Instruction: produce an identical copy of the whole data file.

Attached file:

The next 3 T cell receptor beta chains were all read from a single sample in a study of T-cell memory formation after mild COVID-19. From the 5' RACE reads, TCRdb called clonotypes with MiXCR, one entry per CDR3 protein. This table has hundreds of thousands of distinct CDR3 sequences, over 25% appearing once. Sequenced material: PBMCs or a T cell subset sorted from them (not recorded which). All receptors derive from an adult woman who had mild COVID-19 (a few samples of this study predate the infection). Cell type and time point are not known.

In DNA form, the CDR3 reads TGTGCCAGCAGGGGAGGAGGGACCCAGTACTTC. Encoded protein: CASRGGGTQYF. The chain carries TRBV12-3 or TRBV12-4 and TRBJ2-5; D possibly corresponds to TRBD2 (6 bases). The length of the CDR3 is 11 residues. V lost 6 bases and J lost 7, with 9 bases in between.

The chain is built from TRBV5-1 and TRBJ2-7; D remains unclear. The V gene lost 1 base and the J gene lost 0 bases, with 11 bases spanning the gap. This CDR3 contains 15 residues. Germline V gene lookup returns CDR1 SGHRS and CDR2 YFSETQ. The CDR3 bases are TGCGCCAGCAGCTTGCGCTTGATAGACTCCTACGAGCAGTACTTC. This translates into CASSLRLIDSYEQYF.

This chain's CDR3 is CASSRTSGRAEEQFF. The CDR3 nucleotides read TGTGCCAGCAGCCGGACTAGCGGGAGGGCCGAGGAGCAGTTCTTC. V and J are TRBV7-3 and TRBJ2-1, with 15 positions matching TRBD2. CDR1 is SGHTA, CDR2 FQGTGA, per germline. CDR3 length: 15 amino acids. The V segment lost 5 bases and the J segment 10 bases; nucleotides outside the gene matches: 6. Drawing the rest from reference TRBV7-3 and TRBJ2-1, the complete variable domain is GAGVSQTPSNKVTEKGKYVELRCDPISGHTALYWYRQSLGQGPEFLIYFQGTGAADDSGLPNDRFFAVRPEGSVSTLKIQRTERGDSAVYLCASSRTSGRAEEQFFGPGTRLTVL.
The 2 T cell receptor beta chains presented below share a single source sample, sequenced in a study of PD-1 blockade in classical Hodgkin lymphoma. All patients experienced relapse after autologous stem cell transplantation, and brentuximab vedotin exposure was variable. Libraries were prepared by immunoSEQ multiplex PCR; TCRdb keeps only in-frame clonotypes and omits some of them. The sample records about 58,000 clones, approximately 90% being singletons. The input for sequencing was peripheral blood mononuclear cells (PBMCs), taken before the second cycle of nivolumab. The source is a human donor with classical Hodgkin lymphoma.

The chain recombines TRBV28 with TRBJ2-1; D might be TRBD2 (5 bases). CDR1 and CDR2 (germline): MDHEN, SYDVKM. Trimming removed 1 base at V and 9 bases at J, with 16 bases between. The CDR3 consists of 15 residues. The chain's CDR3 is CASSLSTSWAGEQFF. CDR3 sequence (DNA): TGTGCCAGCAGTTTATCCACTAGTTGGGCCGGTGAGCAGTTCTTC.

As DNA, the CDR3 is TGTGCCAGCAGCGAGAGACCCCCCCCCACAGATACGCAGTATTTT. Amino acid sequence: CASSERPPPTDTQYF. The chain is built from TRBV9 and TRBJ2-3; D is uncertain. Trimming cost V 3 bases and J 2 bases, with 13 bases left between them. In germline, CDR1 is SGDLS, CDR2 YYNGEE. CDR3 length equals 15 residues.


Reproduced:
The next 3 T cell receptor beta chains were all read from a single sample in a study of T-cell memory formation after mild COVID-19. From the 5' RACE reads, TCRdb called clonotypes with MiXCR, one entry per CDR3 protein. This table has hundreds of thousands of distinct CDR3 sequences, over 25% appearing once. Sequenced material: PBMCs or a T cell subset sorted from them (not recorded which). All receptors derive from an adult woman who had mild COVID-19 (a few samples of this study predate the infection). Cell type and time point are not known.

In DNA form, the CDR3 reads TGTGCCAGCAGGGGAGGAGGGACCCAGTACTTC. Encoded protein: CASRGGGTQYF. The chain carries TRBV12-3 or TRBV12-4 and TRBJ2-5; D possibly corresponds to TRBD2 (6 bases). The length of the CDR3 is 11 residues. V lost 6 bases and J lost 7, with 9 bases in between.

The chain is built from TRBV5-1 and TRBJ2-7; D remains unclear. The V gene lost 1 base and the J gene lost 0 bases, with 11 bases spanning the gap. This CDR3 contains 15 residues. Germline V gene lookup returns CDR1 SGHRS and CDR2 YFSETQ. The CDR3 bases are TGCGCCAGCAGCTTGCGCTTGATAGACTCCTACGAGCAGTACTTC. This translates into CASSLRLIDSYEQYF.

This chain's CDR3 is CASSRTSGRAEEQFF. The CDR3 nucleotides read TGTGCCAGCAGCCGGACTAGCGGGAGGGCCGAGGAGCAGTTCTTC. V and J are TRBV7-3 and TRBJ2-1, with 15 positions matching TRBD2. CDR1 is SGHTA, CDR2 FQGTGA, per germline. CDR3 length: 15 amino acids. The V segment lost 5 bases and the J segment 10 bases; nucleotides outside the gene matches: 6. Drawing the rest from reference TRBV7-3 and TRBJ2-1, the complete variable domain is GAGVSQTPSNKVTEKGKYVELRCDPISGHTALYWYRQSLGQGPEFLIYFQGTGAADDSGLPNDRFFAVRPEGSVSTLKIQRTERGDSAVYLCASSRTSGRAEEQFFGPGTRLTVL.
The 2 T cell receptor beta chains presented below share a single source sample, sequenced in a study of PD-1 blockade in classical Hodgkin lymphoma. All patients experienced relapse after autologous stem cell transplantation, and brentuximab vedotin exposure was variable. Libraries were prepared by immunoSEQ multiplex PCR; TCRdb keeps only in-frame clonotypes and omits some of them. The sample records about 58,000 clones, approximately 90% being singletons. The input for sequencing was peripheral blood mononuclear cells (PBMCs), taken before the second cycle of nivolumab. The source is a human donor with classical Hodgkin lymphoma.

The chain recombines TRBV28 with TRBJ2-1; D might be TRBD2 (5 bases). CDR1 and CDR2 (germline): MDHEN, SYDVKM. Trimming removed 1 base at V and 9 bases at J, with 16 bases between. The CDR3 consists of 15 residues. The chain's CDR3 is CASSLSTSWAGEQFF. CDR3 sequence (DNA): TGTGCCAGCAGTTTATCCACTAGTTGGGCCGGTGAGCAGTTCTTC.

As DNA, the CDR3 is TGTGCCAGCAGCGAGAGACCCCCCCCCACAGATACGCAGTATTTT. Amino acid sequence: CASSERPPPTDTQYF. The chain is built from TRBV9 and TRBJ2-3; D is uncertain. Trimming cost V 3 bases and J 2 bases, with 13 bases left between them. In germline, CDR1 is SGDLS, CDR2 YYNGEE. CDR3 length equals 15 residues.